Trans-Pacific Partnership Off the Agenda, for now

The Trans-Pacific Partnership (TPP) is dead, for now. Democratic and Republican leaders have indicated Congress will not consider the TPP this year.

In September, Western Colorado Congress (WCC) member Wink Davis met with Congressional offices. He was as part of a WORC team advocating for fair trade policies and against the TPP. In light of TPP’s demise, Davis, a farmer, issued a statement on behalf of WCC and WORC:

“We are encouraged that input from ordinary Americans is prevailing over powerful multinational corporations. We support trade agreements that provide powerful paths to improve economies, working conditions, food sovereignty, and public health and safety. It’s time to create fair trade policies reflecting those values. We delivered that message loud and clear to Congress and the Obama Administration, and they were obviously listening.”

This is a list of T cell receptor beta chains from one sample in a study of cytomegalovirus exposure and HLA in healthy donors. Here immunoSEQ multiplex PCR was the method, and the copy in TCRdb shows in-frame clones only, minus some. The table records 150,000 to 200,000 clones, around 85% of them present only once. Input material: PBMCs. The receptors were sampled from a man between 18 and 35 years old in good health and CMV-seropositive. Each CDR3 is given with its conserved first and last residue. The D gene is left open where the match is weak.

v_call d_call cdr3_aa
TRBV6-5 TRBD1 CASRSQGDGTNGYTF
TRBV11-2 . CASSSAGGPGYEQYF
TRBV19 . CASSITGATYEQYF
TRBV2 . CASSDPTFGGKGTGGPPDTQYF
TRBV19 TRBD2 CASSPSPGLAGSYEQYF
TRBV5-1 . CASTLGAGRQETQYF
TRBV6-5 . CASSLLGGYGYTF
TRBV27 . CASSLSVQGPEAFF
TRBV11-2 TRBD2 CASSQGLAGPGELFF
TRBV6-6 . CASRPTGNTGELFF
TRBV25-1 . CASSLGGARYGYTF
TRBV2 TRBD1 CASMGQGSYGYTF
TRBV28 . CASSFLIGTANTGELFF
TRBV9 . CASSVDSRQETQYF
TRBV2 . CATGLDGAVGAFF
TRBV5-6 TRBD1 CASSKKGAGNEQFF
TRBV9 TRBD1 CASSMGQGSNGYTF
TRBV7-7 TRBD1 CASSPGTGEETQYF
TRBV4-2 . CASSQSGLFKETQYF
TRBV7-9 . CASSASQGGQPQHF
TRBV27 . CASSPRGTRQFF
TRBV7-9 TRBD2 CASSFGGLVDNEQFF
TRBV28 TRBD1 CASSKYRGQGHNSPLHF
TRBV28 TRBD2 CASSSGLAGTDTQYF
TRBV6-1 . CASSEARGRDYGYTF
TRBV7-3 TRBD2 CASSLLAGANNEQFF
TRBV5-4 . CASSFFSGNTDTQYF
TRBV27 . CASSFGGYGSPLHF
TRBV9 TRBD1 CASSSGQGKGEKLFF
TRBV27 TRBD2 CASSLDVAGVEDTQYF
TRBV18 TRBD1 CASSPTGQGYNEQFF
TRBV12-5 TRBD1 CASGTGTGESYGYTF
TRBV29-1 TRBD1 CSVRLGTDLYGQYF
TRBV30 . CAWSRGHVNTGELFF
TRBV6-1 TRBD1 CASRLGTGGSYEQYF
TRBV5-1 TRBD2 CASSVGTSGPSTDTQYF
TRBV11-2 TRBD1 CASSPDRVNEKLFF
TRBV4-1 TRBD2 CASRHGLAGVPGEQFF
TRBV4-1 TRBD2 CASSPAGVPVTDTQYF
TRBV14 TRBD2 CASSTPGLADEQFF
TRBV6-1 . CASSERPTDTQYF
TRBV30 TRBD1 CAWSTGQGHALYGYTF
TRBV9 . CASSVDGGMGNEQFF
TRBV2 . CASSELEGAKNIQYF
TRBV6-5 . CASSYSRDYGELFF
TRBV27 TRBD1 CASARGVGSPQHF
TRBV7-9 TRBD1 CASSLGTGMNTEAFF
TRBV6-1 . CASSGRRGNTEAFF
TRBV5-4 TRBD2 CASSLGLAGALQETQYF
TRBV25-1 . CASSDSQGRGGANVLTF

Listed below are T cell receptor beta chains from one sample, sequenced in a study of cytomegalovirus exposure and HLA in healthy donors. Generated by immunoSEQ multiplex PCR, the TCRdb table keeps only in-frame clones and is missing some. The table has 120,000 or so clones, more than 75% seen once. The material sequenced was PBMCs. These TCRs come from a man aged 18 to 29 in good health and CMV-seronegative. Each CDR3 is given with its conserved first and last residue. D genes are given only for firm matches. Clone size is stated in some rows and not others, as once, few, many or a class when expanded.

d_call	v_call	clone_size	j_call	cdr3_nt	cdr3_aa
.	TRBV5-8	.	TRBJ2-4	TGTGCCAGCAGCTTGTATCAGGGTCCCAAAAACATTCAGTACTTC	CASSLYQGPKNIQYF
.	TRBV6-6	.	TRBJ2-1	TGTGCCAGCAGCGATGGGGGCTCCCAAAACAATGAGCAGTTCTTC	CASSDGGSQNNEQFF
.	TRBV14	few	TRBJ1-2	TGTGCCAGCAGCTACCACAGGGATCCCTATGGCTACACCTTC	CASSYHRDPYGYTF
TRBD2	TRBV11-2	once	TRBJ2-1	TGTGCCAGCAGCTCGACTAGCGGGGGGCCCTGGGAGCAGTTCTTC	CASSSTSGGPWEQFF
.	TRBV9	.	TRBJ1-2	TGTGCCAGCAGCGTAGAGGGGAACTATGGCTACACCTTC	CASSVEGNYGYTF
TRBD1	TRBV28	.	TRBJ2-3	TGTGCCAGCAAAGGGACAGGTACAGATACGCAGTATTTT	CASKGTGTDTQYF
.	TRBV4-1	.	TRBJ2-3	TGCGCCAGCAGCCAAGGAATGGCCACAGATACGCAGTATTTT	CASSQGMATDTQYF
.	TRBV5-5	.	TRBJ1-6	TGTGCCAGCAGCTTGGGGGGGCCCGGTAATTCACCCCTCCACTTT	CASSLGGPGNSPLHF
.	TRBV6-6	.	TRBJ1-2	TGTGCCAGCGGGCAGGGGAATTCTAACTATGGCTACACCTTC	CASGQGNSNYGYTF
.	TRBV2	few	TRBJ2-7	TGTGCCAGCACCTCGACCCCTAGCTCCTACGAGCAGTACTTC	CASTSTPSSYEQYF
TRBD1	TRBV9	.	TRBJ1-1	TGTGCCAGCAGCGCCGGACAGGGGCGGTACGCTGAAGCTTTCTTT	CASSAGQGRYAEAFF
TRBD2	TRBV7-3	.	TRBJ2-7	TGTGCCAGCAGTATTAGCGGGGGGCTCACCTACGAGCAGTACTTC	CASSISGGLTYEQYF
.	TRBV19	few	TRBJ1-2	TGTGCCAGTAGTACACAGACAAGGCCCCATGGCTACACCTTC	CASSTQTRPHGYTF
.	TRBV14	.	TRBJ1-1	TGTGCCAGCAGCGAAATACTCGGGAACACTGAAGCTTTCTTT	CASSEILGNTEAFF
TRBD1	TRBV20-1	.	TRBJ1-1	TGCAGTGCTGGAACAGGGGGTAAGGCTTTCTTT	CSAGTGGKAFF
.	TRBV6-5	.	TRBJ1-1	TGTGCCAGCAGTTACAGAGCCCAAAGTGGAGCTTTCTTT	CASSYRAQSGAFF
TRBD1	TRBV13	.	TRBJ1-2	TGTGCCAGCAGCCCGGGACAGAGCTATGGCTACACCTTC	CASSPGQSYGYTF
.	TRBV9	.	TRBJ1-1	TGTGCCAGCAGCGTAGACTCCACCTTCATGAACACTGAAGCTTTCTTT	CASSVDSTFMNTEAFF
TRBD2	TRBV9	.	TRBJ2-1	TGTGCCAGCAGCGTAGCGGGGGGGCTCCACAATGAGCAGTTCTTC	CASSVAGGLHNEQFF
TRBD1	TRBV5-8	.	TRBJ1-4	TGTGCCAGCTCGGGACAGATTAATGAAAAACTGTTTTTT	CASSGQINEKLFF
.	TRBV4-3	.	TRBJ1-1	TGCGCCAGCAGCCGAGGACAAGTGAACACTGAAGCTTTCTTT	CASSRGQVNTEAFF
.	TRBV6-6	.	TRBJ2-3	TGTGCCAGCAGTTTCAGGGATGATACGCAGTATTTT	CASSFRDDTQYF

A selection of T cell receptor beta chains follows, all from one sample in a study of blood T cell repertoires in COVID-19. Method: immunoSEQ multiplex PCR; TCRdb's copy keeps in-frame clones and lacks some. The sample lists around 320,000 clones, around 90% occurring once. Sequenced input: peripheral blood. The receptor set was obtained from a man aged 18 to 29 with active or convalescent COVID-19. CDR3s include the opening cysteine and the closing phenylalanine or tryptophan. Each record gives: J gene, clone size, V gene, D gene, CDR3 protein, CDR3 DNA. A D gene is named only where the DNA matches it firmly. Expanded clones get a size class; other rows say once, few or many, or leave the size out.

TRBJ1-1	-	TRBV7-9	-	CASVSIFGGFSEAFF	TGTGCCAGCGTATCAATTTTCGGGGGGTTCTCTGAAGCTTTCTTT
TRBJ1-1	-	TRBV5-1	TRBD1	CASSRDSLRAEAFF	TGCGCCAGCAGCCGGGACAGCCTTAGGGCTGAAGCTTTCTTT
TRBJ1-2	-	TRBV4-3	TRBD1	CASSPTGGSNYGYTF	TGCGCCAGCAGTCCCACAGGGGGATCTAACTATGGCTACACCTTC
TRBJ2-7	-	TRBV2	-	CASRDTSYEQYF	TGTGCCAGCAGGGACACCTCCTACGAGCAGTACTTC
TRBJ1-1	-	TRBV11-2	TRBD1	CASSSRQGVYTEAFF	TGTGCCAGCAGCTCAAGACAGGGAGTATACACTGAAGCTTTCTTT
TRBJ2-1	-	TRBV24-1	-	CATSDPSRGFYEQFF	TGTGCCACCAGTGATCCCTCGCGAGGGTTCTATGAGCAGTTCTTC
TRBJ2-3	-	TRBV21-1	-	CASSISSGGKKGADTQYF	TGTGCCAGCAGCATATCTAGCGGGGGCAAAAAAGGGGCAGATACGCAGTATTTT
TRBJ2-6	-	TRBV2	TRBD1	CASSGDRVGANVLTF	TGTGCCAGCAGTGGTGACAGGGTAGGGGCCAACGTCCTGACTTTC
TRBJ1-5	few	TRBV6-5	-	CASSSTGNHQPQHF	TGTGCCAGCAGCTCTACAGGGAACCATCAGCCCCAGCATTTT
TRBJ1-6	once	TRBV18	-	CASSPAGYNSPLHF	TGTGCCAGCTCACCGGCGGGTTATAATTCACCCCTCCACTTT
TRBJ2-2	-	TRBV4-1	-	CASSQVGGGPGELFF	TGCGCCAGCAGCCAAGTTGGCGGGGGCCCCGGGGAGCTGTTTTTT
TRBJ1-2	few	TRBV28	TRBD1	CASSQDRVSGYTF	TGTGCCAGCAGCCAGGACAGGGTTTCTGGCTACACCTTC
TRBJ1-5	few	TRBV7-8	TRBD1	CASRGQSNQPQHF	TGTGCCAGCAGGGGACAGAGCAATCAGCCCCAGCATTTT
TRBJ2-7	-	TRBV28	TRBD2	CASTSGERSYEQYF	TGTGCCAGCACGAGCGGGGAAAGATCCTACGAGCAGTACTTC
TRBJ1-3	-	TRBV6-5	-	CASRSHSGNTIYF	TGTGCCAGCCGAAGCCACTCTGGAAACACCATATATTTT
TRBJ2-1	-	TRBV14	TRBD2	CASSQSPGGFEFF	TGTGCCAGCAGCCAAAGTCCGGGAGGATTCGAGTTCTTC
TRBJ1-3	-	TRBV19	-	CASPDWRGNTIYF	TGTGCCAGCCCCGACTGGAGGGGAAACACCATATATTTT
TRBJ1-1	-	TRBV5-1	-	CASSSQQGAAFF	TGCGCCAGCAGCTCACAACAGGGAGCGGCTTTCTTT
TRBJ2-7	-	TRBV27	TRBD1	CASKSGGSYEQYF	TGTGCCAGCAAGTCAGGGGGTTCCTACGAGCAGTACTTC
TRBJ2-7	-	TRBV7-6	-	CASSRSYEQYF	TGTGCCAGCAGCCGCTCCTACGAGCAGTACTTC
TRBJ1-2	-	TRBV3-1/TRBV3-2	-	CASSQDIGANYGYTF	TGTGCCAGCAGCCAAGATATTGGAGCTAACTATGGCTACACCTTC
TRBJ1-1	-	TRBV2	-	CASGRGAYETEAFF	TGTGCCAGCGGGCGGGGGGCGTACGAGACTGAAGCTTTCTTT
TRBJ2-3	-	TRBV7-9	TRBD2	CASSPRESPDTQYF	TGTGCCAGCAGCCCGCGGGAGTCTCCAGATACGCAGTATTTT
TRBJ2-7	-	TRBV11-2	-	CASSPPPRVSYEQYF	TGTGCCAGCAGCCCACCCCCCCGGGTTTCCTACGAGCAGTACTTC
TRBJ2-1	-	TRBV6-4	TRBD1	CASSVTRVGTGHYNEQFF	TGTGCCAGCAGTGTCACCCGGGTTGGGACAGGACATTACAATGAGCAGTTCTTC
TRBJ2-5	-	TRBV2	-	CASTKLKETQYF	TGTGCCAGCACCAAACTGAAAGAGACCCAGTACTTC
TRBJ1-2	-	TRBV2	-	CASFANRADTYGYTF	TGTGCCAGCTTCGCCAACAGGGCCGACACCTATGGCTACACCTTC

Flawed trade deal

WORC opposes the trade pact because the Trans-Pacific Partnership would:

  • Offshore good-paying American jobs, lower wages for the remaining jobs, and increase income inequality by forcing U.S. employers to compete with companies exploiting labor in countries such as Vietnam, where workers earn less that 65 cents an hour, and Malaysia, where about one-third of workers in the export-oriented electronics industry are victims of human trafficking.
  • Protect investors by reducing risks and costs of relocating production to low-wage countries.
  • Fail to protect human rights.
  • Waive “Buy American” and “Buy Local” preferences in many government purchases.
  • Undermine environmental protections.
  • Delay introduction of low-cost generic medications, increase health-care costs, and reduce access to medicine both at home and abroad.
  • Allow food imports if the exporting country’s safety standards are “equivalent” to U.S. standards.
  • Open higher U.S. food safety standards on pesticides, labeling, and additives to challenges as illegal trade barriers.
  • Grant foreign firms greater rights than domestic firms enjoy under U.S. law.

Twelve countries are participating in the TPP: the United States, Australia, Brunei Darussalam, Canada, Chile, Japan, Malaysia, Mexico, New Zealand, Peru, Singapore, and Vietnam. 

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